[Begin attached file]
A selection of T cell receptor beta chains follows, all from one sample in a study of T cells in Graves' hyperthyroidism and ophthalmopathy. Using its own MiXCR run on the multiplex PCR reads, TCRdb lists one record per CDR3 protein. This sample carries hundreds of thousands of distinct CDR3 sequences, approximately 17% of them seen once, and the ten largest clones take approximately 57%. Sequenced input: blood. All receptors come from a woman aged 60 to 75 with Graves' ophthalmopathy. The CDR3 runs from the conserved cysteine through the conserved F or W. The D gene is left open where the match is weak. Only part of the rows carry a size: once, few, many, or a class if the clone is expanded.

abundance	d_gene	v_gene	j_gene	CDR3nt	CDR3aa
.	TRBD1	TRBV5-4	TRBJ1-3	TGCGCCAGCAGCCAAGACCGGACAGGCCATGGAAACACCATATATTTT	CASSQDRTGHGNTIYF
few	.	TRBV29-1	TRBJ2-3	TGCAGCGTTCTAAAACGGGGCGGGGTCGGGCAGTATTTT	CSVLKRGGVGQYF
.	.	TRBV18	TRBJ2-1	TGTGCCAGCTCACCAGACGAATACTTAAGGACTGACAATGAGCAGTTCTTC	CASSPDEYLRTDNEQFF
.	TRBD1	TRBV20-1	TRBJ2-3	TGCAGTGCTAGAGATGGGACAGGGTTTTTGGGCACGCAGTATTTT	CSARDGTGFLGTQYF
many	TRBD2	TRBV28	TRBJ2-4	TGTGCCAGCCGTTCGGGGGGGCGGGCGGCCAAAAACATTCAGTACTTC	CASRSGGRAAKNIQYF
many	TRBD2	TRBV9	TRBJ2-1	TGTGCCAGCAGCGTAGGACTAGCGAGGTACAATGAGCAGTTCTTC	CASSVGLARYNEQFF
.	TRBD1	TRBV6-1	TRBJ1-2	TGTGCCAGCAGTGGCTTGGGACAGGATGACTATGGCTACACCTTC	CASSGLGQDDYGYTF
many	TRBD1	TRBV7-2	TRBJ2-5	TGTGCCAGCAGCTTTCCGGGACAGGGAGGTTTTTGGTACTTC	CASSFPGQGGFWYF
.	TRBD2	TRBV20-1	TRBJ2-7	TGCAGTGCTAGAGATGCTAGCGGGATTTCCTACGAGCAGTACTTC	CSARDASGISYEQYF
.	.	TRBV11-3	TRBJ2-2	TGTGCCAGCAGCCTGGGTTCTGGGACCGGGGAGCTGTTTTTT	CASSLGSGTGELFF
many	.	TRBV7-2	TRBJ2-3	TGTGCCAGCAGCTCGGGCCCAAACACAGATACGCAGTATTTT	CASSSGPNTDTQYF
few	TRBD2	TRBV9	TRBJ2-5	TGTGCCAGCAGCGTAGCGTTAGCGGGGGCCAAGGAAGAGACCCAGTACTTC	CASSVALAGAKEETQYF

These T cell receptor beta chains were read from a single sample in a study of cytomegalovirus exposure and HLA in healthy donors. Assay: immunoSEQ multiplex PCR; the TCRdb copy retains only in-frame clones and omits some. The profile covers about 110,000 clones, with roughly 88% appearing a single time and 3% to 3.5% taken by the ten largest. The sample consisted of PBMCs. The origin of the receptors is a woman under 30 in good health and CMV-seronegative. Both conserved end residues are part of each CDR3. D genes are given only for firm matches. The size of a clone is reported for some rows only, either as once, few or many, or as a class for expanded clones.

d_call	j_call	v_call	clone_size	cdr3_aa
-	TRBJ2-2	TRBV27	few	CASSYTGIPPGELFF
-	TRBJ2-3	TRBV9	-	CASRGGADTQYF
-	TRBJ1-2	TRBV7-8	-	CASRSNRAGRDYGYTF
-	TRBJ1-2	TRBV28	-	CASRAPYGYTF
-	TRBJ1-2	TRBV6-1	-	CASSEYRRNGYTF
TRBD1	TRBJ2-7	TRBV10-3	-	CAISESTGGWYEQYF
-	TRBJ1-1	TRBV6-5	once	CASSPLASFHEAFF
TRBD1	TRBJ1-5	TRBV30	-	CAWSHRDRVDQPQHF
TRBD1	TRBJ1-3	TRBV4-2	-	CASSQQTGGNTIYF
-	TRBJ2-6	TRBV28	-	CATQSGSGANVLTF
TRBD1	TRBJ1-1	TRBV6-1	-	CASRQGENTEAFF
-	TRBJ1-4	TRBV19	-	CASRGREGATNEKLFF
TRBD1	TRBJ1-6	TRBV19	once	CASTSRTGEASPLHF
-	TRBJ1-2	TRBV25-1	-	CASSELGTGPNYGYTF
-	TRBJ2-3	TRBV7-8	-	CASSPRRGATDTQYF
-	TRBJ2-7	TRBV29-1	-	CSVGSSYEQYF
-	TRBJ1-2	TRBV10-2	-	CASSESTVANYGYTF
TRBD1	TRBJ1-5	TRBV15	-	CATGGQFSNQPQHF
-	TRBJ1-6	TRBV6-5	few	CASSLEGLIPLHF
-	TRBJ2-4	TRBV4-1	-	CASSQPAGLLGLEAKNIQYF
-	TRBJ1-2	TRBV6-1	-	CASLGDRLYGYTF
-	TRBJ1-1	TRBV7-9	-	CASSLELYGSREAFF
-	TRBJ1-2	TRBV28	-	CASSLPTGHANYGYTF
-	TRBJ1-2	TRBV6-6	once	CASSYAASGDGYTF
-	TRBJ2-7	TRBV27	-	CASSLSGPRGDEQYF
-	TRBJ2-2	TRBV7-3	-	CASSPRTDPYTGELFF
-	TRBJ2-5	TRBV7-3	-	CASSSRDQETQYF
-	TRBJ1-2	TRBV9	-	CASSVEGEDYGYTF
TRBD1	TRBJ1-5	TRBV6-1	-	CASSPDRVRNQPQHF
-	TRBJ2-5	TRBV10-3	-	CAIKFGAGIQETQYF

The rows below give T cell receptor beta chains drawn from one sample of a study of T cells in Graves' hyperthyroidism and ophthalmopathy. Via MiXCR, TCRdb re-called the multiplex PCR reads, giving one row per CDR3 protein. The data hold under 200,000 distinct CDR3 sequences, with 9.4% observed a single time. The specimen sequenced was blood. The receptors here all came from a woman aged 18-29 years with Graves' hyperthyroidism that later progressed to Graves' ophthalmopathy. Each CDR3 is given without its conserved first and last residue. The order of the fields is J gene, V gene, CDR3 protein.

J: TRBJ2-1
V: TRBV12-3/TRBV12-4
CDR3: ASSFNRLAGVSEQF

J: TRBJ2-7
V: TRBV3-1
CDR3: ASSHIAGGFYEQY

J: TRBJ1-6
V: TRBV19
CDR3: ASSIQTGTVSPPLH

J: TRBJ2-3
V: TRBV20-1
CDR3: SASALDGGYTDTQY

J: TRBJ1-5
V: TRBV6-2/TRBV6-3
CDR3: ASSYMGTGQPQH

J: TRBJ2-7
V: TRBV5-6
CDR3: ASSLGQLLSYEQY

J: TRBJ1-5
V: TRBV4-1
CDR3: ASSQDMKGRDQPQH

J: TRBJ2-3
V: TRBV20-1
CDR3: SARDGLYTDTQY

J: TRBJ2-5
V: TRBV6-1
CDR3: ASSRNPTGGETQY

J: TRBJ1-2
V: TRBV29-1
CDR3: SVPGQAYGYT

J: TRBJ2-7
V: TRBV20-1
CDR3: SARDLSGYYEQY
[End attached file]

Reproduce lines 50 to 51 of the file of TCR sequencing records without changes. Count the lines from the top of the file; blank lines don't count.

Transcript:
CDR3: ASSFNRLAGVSEQF

J: TRBJ2-7